If you had chicken pox as a child, you probably have vivid memory of the intense itching and scratching you experienced. You also probably remember the oatmeal baths and the tiny embarrassing spots all over your body (that your mother may have even taken photos of). But, how much do you know about chicken pox’s adult presentation- shingles? Many people know it’s related to chicken pox, and that it is a very painful condition, but they don’t know exactly what shingles is or what it does to the body.
Shingles is a reactivation of the varicella zoster virus the same virus that causes chicken pox. Shingles is a painful skin rash. Often, this disease is known to affect “old people,” but anyone can develop shingles. In fact, one in three people will have shingles in their life. Each year, there are around 1 million cases of shingles diagnosed in America.
To have shingles you must have contracted chicken pox as a child. The virus remains dormant in the body’s spinal cord but can reactivate years later. If your immune system is compromised (HIV, certain cancers, medications), you are also at a higher risk of developing shingles.
Shingles is contagious to individuals who haven’t had chicken pox. This primarily applies to neonates. Pregnant women are advised to stay away from an individual experiencing acute shingles. The virus can take 10 to 20 days to develop after exposure. A person with shingles can only spread the infection if their skin rash is still blistering.
Shingles usually starts off as a pain or tenderness, but will turn into an itchy, painful, blistering rash. Many patients experience shooting pains, burning, and even feel like something is crawling under their skin. The rash will appear anywhere on the body where a nerve is inflamed. The pain can outlast the rash. Unfortunately, there is no cure for this virus, and it never leaves the body. Since shingles follows reactivated virus living in the nervous system the rash develops along the involved nerve. This means shingles is a rash that presents on only ½ of the body. If you have a rash going across to both 1/2s of the body it isn’t shingles. If could be primary chicken pox if you are the rare person who never got exposed as a child. Immune deficiency status patients can also develop disseminated active varicella infection but this is extremely rare.
For treatment, patients with shingles can be prescribed antiviral medications which specifically kill the virus. If you start treatment within the first 3 days of seeing a rash, you have a lessened chance of having problems later, including post herpetic neuralgia, which is pain and nerve problems that occur as a complication of shingles. Post herpetic neuralgia is most prevalent in those you developed shingles after the age of 50.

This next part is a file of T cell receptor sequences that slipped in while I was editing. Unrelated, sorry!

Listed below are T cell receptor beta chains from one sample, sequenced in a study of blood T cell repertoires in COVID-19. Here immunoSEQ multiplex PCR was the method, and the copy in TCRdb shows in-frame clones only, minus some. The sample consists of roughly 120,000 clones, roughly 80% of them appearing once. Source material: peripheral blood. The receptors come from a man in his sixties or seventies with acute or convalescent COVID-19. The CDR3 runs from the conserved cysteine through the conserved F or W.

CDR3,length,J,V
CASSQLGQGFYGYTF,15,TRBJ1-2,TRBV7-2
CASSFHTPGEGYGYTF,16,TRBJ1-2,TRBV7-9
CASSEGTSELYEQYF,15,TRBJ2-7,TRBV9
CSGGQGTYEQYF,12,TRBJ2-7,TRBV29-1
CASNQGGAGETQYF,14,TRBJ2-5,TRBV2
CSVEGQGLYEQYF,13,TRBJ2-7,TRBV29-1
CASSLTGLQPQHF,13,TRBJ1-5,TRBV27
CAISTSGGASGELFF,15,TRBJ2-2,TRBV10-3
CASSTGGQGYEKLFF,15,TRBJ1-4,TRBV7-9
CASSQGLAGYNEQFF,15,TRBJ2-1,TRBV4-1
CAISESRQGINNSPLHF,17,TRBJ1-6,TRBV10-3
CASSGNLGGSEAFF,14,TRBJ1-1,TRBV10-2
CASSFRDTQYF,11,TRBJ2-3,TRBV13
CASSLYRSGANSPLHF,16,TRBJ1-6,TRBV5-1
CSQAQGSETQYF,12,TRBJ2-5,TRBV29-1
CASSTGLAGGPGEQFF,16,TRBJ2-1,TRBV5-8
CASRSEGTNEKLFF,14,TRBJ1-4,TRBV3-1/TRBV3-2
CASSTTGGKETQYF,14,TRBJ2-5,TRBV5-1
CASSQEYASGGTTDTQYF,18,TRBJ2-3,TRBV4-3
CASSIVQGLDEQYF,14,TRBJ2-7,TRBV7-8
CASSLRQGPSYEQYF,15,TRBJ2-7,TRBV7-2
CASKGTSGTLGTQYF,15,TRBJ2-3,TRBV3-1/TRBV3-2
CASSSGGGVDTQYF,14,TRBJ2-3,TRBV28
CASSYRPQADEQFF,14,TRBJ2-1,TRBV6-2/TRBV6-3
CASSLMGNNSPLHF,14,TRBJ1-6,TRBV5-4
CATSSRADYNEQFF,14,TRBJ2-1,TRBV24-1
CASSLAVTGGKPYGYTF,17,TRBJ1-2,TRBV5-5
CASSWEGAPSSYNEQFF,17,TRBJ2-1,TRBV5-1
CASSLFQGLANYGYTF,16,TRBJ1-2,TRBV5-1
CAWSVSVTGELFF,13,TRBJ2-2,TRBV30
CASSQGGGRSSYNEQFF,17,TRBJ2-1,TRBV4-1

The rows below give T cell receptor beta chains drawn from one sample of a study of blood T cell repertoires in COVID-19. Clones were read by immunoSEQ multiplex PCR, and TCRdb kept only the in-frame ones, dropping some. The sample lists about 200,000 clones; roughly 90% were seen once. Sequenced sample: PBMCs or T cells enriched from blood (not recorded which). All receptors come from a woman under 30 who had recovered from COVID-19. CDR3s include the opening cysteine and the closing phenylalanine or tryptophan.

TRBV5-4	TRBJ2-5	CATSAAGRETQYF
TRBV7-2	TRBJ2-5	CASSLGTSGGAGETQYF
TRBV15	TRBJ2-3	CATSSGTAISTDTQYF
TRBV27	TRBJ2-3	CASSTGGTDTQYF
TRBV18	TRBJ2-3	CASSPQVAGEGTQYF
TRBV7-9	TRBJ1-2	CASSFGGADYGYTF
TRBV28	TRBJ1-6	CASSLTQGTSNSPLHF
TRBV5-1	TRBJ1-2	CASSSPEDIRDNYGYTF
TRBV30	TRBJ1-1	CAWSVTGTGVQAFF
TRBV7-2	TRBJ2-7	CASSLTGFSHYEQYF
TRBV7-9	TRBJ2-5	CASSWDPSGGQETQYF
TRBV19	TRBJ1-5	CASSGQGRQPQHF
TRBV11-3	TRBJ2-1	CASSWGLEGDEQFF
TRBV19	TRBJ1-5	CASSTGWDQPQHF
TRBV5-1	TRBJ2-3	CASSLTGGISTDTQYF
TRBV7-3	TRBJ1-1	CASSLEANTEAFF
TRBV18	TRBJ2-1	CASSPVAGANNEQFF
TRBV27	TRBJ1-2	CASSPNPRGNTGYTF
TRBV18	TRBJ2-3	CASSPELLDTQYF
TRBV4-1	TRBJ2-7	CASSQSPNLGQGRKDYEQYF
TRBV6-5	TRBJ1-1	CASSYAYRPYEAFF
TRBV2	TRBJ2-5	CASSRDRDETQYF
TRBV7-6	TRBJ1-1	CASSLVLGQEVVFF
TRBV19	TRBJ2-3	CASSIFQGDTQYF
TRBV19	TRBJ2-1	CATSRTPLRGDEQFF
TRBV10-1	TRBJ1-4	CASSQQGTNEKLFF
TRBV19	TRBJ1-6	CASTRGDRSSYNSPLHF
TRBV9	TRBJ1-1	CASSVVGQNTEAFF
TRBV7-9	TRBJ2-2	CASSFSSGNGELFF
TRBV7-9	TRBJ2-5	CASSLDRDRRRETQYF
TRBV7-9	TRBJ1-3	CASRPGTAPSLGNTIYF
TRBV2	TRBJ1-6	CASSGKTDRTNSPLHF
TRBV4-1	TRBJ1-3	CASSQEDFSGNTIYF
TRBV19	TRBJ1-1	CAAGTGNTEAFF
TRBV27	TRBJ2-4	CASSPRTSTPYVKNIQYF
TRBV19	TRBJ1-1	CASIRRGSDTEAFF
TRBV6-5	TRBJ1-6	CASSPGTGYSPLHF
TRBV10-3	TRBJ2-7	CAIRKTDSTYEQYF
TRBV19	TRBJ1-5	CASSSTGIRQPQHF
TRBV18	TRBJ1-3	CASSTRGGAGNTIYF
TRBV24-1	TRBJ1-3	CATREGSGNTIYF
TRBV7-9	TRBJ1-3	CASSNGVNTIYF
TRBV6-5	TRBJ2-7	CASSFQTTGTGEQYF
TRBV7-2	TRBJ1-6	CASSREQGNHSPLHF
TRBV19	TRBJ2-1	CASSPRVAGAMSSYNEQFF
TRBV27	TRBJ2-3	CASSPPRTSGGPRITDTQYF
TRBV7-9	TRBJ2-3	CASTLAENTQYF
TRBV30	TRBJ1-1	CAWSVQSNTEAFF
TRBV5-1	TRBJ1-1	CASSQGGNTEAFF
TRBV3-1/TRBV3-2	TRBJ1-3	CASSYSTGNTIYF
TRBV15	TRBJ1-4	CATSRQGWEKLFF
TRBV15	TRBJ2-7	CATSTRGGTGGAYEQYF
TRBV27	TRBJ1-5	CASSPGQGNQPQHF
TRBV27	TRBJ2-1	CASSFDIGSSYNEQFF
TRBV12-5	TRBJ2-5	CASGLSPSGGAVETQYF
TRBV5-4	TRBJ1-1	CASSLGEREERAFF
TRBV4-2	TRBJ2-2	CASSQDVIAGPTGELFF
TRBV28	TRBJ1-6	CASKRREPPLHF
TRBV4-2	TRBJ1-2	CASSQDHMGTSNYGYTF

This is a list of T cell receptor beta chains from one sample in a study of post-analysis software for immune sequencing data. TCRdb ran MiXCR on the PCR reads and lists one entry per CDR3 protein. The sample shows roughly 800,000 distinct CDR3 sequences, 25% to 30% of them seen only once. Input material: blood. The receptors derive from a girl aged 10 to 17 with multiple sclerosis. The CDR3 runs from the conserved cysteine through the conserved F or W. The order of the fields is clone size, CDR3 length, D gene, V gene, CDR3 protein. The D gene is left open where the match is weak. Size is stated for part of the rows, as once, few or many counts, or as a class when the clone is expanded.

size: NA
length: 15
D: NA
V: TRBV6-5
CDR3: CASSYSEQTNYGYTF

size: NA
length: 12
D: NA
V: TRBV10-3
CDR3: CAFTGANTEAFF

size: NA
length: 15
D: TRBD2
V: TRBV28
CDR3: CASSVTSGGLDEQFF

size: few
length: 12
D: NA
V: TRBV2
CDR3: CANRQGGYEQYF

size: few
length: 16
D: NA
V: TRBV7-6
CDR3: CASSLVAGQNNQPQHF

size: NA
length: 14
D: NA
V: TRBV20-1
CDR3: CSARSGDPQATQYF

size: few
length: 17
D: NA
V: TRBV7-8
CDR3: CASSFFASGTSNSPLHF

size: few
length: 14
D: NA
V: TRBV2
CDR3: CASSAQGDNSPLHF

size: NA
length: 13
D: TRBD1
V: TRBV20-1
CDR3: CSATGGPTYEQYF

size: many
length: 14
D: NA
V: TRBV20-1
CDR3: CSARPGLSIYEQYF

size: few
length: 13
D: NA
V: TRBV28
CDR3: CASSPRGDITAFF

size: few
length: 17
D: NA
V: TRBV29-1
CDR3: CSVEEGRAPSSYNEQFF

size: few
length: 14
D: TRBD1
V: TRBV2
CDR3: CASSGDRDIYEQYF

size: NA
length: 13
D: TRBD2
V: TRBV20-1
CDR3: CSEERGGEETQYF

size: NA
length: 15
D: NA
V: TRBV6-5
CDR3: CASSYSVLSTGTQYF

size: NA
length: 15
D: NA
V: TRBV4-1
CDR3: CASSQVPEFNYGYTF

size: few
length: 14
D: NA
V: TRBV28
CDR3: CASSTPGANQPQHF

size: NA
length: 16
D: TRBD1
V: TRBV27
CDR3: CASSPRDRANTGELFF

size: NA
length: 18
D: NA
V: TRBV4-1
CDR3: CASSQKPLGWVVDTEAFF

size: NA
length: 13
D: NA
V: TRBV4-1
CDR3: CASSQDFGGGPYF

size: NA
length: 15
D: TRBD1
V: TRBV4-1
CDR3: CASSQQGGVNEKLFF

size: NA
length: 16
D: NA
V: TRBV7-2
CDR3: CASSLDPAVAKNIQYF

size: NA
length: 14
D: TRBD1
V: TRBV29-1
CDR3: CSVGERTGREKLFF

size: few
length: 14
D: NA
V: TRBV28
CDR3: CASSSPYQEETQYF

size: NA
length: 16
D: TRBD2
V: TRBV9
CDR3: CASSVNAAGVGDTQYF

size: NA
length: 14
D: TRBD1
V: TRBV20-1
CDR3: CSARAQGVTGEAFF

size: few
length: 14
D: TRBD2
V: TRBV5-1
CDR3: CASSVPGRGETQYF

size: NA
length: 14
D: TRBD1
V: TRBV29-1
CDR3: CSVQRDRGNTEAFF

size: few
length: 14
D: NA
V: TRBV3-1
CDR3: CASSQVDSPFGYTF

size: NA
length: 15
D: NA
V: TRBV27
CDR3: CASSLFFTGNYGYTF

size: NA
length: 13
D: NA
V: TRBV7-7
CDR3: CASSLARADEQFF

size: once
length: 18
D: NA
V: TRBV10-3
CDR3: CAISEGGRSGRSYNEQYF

A shingles vaccine, Zostavax®, does exist and it is recommended for people ages 60 and older; this age group has the highest risk of developing the disease. The FDA has approved this shot for people ages 50 to 59. The shot cannot completely prevent a person from developing shingles (post marketing suggests a 66% efficacy), but it can reduce the chances of developing it, while also reducing the pain and duration of the disease if it activates.
A May,28,2015 science article gave interim information about a potentially far more effective vaccine that I expect to see in the market eventually. The trial needed more follow-up but the interim analysis indicated a 97% efficacy!
The best way to prevent shingles is to practice healthy living habits so that your immune system is working properly. A person should eat a balanced diet, manage stress, get the proper amount of sleep, and exercise regularly.
If you think you may have shingles or even chicken pox, don’t wait; see a doctor as soon as possible to treat your symptoms before they get worse. Eye and ear involvement is a significant concern. Dr. Kordonowy of Internal Medicine, Lipid & Wellness of Fort Myers can exam your skin and determine if your rash/blisters are indeed the varicella zoster virus. To schedule an appointment with Dr. Kordonowy, call 239-362-3005, ext. 200 or click here. Dr. Kordonowy offers direct patient care membership and concierge services including the unique Inpatient Advocate Service™.